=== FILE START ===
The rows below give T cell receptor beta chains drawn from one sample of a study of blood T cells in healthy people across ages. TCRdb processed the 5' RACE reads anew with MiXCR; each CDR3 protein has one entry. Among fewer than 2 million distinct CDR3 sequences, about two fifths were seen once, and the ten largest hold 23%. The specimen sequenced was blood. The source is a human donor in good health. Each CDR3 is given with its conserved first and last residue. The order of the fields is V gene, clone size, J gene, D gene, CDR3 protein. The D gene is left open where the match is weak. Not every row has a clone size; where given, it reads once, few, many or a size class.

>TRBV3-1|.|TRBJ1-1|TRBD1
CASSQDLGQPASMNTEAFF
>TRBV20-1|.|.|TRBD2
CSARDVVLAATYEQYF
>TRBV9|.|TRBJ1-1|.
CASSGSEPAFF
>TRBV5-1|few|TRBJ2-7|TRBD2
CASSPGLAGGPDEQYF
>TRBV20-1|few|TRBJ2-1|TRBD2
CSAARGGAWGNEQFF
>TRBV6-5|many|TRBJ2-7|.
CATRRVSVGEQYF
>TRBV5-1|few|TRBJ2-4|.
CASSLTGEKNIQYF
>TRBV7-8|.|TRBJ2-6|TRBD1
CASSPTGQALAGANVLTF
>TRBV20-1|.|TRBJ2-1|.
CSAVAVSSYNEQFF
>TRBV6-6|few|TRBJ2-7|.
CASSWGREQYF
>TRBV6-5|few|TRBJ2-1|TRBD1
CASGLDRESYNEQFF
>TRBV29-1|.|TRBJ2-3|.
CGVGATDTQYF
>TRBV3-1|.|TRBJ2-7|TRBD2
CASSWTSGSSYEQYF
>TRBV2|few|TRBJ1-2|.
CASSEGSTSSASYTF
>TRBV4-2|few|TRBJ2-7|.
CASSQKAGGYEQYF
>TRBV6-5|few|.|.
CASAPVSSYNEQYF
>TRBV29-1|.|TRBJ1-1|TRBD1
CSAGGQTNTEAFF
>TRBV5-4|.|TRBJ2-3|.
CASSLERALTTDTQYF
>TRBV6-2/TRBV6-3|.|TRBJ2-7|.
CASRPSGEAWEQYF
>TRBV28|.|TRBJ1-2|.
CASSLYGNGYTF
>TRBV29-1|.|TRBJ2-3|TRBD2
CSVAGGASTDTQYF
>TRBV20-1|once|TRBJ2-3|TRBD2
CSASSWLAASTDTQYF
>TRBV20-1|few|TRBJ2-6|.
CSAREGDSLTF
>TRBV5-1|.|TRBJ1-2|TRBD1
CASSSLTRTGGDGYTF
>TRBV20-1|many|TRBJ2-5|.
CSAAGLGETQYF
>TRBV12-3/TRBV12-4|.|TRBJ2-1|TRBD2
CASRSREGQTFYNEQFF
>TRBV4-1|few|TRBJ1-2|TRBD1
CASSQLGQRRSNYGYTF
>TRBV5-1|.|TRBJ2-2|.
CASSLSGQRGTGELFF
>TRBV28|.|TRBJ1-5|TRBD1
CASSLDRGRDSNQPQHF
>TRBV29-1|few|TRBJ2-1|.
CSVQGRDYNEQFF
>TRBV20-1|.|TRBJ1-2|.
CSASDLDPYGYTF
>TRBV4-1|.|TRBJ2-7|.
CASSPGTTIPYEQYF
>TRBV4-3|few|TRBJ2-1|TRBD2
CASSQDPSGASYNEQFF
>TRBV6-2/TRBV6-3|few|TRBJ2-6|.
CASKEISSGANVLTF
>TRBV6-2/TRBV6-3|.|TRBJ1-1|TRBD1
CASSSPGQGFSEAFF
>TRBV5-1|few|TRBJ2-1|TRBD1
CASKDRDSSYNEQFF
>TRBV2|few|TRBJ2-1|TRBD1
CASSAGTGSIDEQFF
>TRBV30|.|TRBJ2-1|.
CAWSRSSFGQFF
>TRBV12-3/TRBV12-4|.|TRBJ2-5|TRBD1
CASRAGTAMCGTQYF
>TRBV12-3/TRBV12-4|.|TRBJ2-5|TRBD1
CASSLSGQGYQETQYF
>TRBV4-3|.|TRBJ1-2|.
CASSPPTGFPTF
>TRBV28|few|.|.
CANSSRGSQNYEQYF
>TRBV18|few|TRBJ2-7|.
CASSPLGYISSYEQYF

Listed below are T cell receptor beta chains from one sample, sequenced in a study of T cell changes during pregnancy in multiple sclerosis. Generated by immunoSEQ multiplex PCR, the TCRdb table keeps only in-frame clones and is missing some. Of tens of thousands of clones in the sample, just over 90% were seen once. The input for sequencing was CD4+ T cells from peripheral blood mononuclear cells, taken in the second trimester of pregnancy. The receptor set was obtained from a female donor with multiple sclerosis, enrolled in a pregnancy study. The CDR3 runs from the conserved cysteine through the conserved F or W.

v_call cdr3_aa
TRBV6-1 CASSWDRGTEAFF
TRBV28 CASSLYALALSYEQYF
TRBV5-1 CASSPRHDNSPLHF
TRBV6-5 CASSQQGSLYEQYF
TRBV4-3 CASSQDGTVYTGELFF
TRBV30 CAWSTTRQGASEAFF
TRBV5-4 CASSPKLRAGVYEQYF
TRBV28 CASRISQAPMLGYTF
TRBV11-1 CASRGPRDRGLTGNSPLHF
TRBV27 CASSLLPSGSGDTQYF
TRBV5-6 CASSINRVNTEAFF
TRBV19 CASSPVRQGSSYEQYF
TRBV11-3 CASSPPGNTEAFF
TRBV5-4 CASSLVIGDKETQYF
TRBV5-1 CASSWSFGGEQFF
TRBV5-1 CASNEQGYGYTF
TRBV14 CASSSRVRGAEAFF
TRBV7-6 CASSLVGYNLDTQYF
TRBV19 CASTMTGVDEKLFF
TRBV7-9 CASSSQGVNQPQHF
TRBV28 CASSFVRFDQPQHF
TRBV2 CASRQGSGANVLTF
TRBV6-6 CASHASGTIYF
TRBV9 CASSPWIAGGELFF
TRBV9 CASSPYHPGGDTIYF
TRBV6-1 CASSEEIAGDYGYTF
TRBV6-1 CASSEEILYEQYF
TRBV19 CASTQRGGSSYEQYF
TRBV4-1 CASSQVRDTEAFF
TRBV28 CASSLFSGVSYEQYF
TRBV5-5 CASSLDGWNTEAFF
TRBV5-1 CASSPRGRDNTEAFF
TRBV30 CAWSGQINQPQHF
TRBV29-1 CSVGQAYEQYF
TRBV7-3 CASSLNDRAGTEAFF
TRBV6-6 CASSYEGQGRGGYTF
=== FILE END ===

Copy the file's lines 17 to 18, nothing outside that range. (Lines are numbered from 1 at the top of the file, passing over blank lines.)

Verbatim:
CASSPTGQALAGANVLTF
>TRBV20-1|.|TRBJ2-1|.